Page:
Whenever a debate starts up about whether us dirty humans are influencing global temperatures I always make myself scarce. Many people roll head long into the fray with their verbal fists flying, but I’m happy to admit that I don’t know what’s going on and why. And neither do you. If top climatologists can’t decide whether we have ruined the atmosphere to such an extent that our blue ball is over heating, I certainly can’t either.
What does seem to have been generally agreed is that the atmosphere is warming up. It may be part of the world’s normal meteorological cycle, or it may be man made, or both, or something else. Whatever the true cause is, there is one small town that’s feeling the full force of it – Kivalina, Alaska.
Kivalina is plonked on the southern tip of a 7.5 mile long barrier island in NW Alaska. It houses around 400 people (374 in 2010 census) most of which are of an indigenous Inuit tribe – the Inupiat. In colder times their long shore line was protected by thick winter pack ice. Now the ice is much thinner during winter, their shores are open to a battering during autumn and winter storms. So as the ice melts, the water rises and the erosion worsens.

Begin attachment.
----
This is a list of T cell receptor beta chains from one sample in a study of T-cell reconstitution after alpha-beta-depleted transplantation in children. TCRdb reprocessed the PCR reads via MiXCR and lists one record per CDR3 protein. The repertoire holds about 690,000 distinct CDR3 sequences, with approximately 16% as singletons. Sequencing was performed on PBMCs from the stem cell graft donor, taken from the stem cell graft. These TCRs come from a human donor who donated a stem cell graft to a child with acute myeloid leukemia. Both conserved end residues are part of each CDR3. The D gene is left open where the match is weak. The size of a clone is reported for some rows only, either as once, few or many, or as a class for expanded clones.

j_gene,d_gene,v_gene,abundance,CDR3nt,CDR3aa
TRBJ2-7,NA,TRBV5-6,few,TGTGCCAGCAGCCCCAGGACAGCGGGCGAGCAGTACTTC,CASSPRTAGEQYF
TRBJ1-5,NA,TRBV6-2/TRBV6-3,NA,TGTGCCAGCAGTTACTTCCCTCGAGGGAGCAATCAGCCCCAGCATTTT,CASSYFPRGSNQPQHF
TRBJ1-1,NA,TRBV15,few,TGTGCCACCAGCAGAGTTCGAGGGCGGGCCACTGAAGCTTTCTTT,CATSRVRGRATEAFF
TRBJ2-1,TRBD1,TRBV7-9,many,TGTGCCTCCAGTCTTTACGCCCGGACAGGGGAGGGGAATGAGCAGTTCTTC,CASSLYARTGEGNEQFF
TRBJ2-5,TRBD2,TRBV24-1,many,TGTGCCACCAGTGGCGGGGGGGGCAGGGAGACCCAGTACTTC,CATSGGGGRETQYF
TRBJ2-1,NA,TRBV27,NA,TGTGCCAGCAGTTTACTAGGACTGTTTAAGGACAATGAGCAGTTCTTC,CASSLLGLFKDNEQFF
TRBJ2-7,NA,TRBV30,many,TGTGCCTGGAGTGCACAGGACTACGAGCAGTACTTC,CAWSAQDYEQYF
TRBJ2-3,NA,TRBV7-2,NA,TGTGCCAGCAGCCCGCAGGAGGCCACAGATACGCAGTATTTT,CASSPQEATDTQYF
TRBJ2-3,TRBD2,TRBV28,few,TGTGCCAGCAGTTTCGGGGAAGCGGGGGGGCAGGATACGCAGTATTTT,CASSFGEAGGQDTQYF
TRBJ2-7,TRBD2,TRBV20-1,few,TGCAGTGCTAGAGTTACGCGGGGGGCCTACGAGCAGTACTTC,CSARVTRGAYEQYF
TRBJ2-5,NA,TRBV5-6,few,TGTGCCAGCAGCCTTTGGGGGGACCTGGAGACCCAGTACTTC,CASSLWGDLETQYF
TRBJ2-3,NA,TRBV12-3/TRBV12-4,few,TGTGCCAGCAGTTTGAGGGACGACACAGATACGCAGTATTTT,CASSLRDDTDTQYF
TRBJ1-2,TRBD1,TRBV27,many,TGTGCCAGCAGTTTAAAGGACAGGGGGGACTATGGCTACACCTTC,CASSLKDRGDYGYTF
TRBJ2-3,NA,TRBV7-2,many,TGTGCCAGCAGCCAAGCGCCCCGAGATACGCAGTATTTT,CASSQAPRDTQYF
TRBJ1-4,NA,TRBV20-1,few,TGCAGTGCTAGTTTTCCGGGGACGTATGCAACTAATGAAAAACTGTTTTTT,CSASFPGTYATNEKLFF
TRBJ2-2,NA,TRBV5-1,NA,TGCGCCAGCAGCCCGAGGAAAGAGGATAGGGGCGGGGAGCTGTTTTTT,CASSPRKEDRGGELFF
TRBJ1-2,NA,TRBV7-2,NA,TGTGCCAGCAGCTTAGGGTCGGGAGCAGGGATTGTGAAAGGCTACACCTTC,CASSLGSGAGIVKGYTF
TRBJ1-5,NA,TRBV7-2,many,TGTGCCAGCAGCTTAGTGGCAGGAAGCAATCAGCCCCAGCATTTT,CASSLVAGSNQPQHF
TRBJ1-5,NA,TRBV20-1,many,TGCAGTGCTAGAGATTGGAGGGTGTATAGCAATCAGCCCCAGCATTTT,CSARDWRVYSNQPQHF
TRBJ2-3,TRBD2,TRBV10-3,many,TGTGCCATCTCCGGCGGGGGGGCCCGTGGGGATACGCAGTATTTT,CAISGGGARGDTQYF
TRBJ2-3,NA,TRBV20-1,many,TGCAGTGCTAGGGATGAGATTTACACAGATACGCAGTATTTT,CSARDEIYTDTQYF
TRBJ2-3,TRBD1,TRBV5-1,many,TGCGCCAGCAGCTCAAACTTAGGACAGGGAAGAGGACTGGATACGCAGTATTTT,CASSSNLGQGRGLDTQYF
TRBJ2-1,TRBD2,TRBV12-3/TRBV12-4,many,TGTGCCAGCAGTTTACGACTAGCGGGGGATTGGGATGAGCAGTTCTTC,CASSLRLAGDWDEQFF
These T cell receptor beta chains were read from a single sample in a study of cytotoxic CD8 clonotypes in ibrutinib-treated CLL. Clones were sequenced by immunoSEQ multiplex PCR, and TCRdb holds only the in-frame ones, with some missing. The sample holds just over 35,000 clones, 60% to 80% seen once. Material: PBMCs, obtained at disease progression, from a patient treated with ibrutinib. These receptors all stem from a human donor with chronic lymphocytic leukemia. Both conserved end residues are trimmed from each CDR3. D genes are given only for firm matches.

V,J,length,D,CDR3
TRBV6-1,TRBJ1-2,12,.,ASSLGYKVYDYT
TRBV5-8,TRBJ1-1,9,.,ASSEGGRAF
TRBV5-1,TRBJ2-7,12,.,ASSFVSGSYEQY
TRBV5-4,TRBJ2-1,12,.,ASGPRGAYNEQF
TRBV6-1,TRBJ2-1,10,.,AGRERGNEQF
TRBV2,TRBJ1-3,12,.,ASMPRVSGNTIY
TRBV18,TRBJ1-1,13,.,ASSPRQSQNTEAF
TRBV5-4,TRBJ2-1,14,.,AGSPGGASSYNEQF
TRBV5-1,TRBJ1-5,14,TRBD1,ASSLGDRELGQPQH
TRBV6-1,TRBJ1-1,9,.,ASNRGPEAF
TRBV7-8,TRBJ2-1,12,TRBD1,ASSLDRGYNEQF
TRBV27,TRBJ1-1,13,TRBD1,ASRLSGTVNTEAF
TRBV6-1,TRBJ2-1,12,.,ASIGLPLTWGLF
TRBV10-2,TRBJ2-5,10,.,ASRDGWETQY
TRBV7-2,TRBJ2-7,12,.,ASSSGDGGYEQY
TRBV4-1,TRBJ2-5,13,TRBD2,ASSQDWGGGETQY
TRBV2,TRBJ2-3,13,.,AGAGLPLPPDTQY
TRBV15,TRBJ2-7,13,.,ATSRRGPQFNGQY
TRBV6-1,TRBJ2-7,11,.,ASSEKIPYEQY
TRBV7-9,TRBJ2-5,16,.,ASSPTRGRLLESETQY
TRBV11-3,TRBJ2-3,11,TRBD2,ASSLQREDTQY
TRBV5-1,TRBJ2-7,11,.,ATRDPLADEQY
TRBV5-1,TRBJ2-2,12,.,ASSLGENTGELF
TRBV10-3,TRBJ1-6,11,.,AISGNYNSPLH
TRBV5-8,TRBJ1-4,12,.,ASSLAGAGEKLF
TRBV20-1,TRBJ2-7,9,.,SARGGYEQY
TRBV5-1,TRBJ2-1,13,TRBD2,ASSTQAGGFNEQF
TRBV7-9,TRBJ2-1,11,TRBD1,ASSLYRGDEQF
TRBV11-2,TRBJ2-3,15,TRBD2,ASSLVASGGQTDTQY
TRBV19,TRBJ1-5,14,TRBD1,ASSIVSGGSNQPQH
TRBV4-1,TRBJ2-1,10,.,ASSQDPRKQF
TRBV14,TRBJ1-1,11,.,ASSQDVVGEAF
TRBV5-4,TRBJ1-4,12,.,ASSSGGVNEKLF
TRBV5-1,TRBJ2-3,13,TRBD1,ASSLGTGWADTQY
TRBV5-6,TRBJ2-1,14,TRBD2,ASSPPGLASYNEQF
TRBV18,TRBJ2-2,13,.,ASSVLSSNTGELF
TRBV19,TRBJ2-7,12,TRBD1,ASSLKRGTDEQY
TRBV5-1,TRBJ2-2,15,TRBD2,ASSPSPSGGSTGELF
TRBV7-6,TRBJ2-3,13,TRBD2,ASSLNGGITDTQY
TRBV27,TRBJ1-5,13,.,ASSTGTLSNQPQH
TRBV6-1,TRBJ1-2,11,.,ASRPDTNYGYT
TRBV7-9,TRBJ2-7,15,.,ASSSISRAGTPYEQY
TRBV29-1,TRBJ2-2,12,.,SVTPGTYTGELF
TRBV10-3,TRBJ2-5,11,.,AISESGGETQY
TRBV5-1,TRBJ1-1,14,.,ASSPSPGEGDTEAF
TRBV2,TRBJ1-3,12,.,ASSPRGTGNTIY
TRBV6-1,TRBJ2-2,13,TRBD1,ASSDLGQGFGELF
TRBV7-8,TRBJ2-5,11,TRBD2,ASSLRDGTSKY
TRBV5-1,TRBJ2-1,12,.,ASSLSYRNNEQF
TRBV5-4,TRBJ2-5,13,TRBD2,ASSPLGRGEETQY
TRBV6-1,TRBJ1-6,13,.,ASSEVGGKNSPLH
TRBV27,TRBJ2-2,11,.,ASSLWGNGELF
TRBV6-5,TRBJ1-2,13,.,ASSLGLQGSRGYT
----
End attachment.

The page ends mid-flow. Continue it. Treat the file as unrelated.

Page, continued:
The US Army Corps of Engineers built defences in 2008 but they were always just a plaster on a gushing wound. Predictions are that Kivalina will be completely uninhabitable by 2025. Official figures say that North West Alaska is warming up twice as quickly as the rest of the US of A.
The locals are going to have to relocate, that much is clear, but they’re more than a little miffed about it. The cost is predicted to be around $400 million and the locals are jazzed off because they believe it’s due to a global problem they did nothing at all to create. You would be annoyed wouldn’t you? A small population basically gets a bill for millions of dollars because the fat cats wanted to sell their oil to ensure their waste-lines continued to swell.
Click here to read about Kiribati, an island nation facing global warming troubles too.
They feel this so strongly that in 2010 they attempted to sue 24 of the world’s biggest oil companies including Shell and Exxon. They lost on the grounds that emissions are a political issue, not a legal one. They appealed in 2012 but lost again. Sadly that won’t come as a surprise to anyone.
All the people of Kivalina can do now is keep searching for an alternative site. The population is 96.55% native american, and I wonder if funding and help may have been more forthcoming if that percentage were white? Just saying.
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